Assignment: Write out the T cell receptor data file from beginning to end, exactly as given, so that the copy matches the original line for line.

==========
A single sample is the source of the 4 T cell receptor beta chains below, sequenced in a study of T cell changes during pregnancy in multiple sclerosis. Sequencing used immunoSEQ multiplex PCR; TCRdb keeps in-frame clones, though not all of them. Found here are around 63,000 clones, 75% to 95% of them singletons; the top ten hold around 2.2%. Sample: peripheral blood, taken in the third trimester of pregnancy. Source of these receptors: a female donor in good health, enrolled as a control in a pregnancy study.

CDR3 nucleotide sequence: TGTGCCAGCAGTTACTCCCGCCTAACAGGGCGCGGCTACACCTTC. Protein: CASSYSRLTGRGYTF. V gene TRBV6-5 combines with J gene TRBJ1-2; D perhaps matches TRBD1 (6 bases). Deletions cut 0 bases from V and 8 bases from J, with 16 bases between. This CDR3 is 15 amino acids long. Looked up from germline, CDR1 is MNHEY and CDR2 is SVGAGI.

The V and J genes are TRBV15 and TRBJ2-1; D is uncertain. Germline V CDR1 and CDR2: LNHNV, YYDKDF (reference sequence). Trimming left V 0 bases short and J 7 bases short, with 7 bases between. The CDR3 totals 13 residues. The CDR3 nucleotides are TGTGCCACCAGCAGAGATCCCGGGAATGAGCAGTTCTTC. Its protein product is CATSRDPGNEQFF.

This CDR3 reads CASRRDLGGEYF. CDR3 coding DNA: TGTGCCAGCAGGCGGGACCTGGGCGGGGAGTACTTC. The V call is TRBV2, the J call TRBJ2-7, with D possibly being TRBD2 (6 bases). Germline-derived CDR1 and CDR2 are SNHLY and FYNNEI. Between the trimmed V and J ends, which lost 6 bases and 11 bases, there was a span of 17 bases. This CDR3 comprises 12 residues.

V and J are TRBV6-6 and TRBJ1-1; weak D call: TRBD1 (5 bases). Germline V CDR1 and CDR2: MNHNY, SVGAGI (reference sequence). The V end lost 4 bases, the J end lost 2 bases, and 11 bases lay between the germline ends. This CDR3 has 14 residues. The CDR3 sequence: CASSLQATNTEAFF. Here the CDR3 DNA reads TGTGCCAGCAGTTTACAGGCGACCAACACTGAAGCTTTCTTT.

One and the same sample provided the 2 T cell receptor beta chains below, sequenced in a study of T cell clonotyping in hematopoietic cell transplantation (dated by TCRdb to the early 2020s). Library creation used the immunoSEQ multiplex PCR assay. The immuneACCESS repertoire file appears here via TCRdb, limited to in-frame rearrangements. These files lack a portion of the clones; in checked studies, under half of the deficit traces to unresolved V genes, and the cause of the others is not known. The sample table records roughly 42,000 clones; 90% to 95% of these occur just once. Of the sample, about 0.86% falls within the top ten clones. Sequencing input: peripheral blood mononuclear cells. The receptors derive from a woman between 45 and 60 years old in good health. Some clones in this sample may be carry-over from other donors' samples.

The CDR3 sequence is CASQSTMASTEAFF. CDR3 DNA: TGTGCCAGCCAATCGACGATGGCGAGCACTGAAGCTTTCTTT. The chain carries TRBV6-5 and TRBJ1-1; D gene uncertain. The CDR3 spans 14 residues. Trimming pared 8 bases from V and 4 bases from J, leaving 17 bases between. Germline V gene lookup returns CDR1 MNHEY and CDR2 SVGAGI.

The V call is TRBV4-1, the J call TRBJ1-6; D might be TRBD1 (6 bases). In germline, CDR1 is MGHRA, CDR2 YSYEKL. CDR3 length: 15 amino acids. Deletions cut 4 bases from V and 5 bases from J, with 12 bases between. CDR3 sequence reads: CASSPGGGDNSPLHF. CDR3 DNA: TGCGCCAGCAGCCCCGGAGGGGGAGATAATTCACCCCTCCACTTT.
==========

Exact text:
A single sample is the source of the 4 T cell receptor beta chains below, sequenced in a study of T cell changes during pregnancy in multiple sclerosis. Sequencing used immunoSEQ multiplex PCR; TCRdb keeps in-frame clones, though not all of them. Found here are around 63,000 clones, 75% to 95% of them singletons; the top ten hold around 2.2%. Sample: peripheral blood, taken in the third trimester of pregnancy. Source of these receptors: a female donor in good health, enrolled as a control in a pregnancy study.

CDR3 nucleotide sequence: TGTGCCAGCAGTTACTCCCGCCTAACAGGGCGCGGCTACACCTTC. Protein: CASSYSRLTGRGYTF. V gene TRBV6-5 combines with J gene TRBJ1-2; D perhaps matches TRBD1 (6 bases). Deletions cut 0 bases from V and 8 bases from J, with 16 bases between. This CDR3 is 15 amino acids long. Looked up from germline, CDR1 is MNHEY and CDR2 is SVGAGI.

The V and J genes are TRBV15 and TRBJ2-1; D is uncertain. Germline V CDR1 and CDR2: LNHNV, YYDKDF (reference sequence). Trimming left V 0 bases short and J 7 bases short, with 7 bases between. The CDR3 totals 13 residues. The CDR3 nucleotides are TGTGCCACCAGCAGAGATCCCGGGAATGAGCAGTTCTTC. Its protein product is CATSRDPGNEQFF.

This CDR3 reads CASRRDLGGEYF. CDR3 coding DNA: TGTGCCAGCAGGCGGGACCTGGGCGGGGAGTACTTC. The V call is TRBV2, the J call TRBJ2-7, with D possibly being TRBD2 (6 bases). Germline-derived CDR1 and CDR2 are SNHLY and FYNNEI. Between the trimmed V and J ends, which lost 6 bases and 11 bases, there was a span of 17 bases. This CDR3 comprises 12 residues.

V and J are TRBV6-6 and TRBJ1-1; weak D call: TRBD1 (5 bases). Germline V CDR1 and CDR2: MNHNY, SVGAGI (reference sequence). The V end lost 4 bases, the J end lost 2 bases, and 11 bases lay between the germline ends. This CDR3 has 14 residues. The CDR3 sequence: CASSLQATNTEAFF. Here the CDR3 DNA reads TGTGCCAGCAGTTTACAGGCGACCAACACTGAAGCTTTCTTT.

One and the same sample provided the 2 T cell receptor beta chains below, sequenced in a study of T cell clonotyping in hematopoietic cell transplantation (dated by TCRdb to the early 2020s). Library creation used the immunoSEQ multiplex PCR assay. The immuneACCESS repertoire file appears here via TCRdb, limited to in-frame rearrangements. These files lack a portion of the clones; in checked studies, under half of the deficit traces to unresolved V genes, and the cause of the others is not known. The sample table records roughly 42,000 clones; 90% to 95% of these occur just once. Of the sample, about 0.86% falls within the top ten clones. Sequencing input: peripheral blood mononuclear cells. The receptors derive from a woman between 45 and 60 years old in good health. Some clones in this sample may be carry-over from other donors' samples.

The CDR3 sequence is CASQSTMASTEAFF. CDR3 DNA: TGTGCCAGCCAATCGACGATGGCGAGCACTGAAGCTTTCTTT. The chain carries TRBV6-5 and TRBJ1-1; D gene uncertain. The CDR3 spans 14 residues. Trimming pared 8 bases from V and 4 bases from J, leaving 17 bases between. Germline V gene lookup returns CDR1 MNHEY and CDR2 SVGAGI.

The V call is TRBV4-1, the J call TRBJ1-6; D might be TRBD1 (6 bases). In germline, CDR1 is MGHRA, CDR2 YSYEKL. CDR3 length: 15 amino acids. Deletions cut 4 bases from V and 5 bases from J, with 12 bases between. CDR3 sequence reads: CASSPGGGDNSPLHF. CDR3 DNA: TGCGCCAGCAGCCCCGGAGGGGGAGATAATTCACCCCTCCACTTT.